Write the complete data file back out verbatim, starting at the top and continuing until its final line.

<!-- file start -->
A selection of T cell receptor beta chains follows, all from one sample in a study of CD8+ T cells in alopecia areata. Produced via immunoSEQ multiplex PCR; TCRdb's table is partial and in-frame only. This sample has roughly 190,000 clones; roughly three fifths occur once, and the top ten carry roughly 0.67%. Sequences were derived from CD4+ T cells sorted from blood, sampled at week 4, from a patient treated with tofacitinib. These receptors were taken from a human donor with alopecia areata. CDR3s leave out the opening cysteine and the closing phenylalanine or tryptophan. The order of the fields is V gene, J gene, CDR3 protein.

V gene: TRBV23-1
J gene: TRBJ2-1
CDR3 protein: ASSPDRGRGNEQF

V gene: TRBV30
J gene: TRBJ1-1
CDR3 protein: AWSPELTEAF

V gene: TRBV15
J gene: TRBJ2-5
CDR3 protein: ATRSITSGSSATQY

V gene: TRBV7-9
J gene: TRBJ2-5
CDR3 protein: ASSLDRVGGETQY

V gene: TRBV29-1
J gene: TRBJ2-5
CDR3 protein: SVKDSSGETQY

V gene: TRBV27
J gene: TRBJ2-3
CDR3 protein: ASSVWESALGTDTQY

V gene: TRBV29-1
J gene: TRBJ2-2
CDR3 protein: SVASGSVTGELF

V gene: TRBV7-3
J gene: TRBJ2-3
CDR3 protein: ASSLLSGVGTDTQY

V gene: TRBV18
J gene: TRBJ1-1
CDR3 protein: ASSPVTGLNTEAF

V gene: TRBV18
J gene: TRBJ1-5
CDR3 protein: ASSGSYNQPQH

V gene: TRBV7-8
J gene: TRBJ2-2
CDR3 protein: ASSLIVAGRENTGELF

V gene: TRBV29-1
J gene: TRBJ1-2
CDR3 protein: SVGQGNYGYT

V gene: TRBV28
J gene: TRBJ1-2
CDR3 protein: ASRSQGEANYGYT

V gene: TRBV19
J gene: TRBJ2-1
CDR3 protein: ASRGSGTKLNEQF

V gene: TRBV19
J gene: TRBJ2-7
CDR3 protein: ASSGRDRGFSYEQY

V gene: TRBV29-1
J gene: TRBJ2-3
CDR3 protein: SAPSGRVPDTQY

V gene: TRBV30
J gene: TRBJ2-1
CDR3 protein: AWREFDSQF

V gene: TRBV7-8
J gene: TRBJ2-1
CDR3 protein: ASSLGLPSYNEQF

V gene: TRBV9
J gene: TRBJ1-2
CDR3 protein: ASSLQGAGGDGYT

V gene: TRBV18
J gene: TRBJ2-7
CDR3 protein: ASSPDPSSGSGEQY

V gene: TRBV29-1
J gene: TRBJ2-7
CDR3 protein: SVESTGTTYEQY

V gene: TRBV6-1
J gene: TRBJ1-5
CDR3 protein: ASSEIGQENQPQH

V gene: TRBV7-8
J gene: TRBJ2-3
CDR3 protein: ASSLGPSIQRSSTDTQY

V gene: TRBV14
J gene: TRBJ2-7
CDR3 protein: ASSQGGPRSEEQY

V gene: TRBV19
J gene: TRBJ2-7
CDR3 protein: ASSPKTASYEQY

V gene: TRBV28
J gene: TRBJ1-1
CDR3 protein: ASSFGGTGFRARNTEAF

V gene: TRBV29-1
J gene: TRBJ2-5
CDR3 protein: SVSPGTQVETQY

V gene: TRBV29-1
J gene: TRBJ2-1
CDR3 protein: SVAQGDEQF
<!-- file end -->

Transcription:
A selection of T cell receptor beta chains follows, all from one sample in a study of CD8+ T cells in alopecia areata. Produced via immunoSEQ multiplex PCR; TCRdb's table is partial and in-frame only. This sample has roughly 190,000 clones; roughly three fifths occur once, and the top ten carry roughly 0.67%. Sequences were derived from CD4+ T cells sorted from blood, sampled at week 4, from a patient treated with tofacitinib. These receptors were taken from a human donor with alopecia areata. CDR3s leave out the opening cysteine and the closing phenylalanine or tryptophan. The order of the fields is V gene, J gene, CDR3 protein.

V gene: TRBV23-1
J gene: TRBJ2-1
CDR3 protein: ASSPDRGRGNEQF

V gene: TRBV30
J gene: TRBJ1-1
CDR3 protein: AWSPELTEAF

V gene: TRBV15
J gene: TRBJ2-5
CDR3 protein: ATRSITSGSSATQY

V gene: TRBV7-9
J gene: TRBJ2-5
CDR3 protein: ASSLDRVGGETQY

V gene: TRBV29-1
J gene: TRBJ2-5
CDR3 protein: SVKDSSGETQY

V gene: TRBV27
J gene: TRBJ2-3
CDR3 protein: ASSVWESALGTDTQY

V gene: TRBV29-1
J gene: TRBJ2-2
CDR3 protein: SVASGSVTGELF

V gene: TRBV7-3
J gene: TRBJ2-3
CDR3 protein: ASSLLSGVGTDTQY

V gene: TRBV18
J gene: TRBJ1-1
CDR3 protein: ASSPVTGLNTEAF

V gene: TRBV18
J gene: TRBJ1-5
CDR3 protein: ASSGSYNQPQH

V gene: TRBV7-8
J gene: TRBJ2-2
CDR3 protein: ASSLIVAGRENTGELF

V gene: TRBV29-1
J gene: TRBJ1-2
CDR3 protein: SVGQGNYGYT

V gene: TRBV28
J gene: TRBJ1-2
CDR3 protein: ASRSQGEANYGYT

V gene: TRBV19
J gene: TRBJ2-1
CDR3 protein: ASRGSGTKLNEQF

V gene: TRBV19
J gene: TRBJ2-7
CDR3 protein: ASSGRDRGFSYEQY

V gene: TRBV29-1
J gene: TRBJ2-3
CDR3 protein: SAPSGRVPDTQY

V gene: TRBV30
J gene: TRBJ2-1
CDR3 protein: AWREFDSQF

V gene: TRBV7-8
J gene: TRBJ2-1
CDR3 protein: ASSLGLPSYNEQF

V gene: TRBV9
J gene: TRBJ1-2
CDR3 protein: ASSLQGAGGDGYT

V gene: TRBV18
J gene: TRBJ2-7
CDR3 protein: ASSPDPSSGSGEQY

V gene: TRBV29-1
J gene: TRBJ2-7
CDR3 protein: SVESTGTTYEQY

V gene: TRBV6-1
J gene: TRBJ1-5
CDR3 protein: ASSEIGQENQPQH

V gene: TRBV7-8
J gene: TRBJ2-3
CDR3 protein: ASSLGPSIQRSSTDTQY

V gene: TRBV14
J gene: TRBJ2-7
CDR3 protein: ASSQGGPRSEEQY

V gene: TRBV19
J gene: TRBJ2-7
CDR3 protein: ASSPKTASYEQY

V gene: TRBV28
J gene: TRBJ1-1
CDR3 protein: ASSFGGTGFRARNTEAF

V gene: TRBV29-1
J gene: TRBJ2-5
CDR3 protein: SVSPGTQVETQY

V gene: TRBV29-1
J gene: TRBJ2-1
CDR3 protein: SVAQGDEQF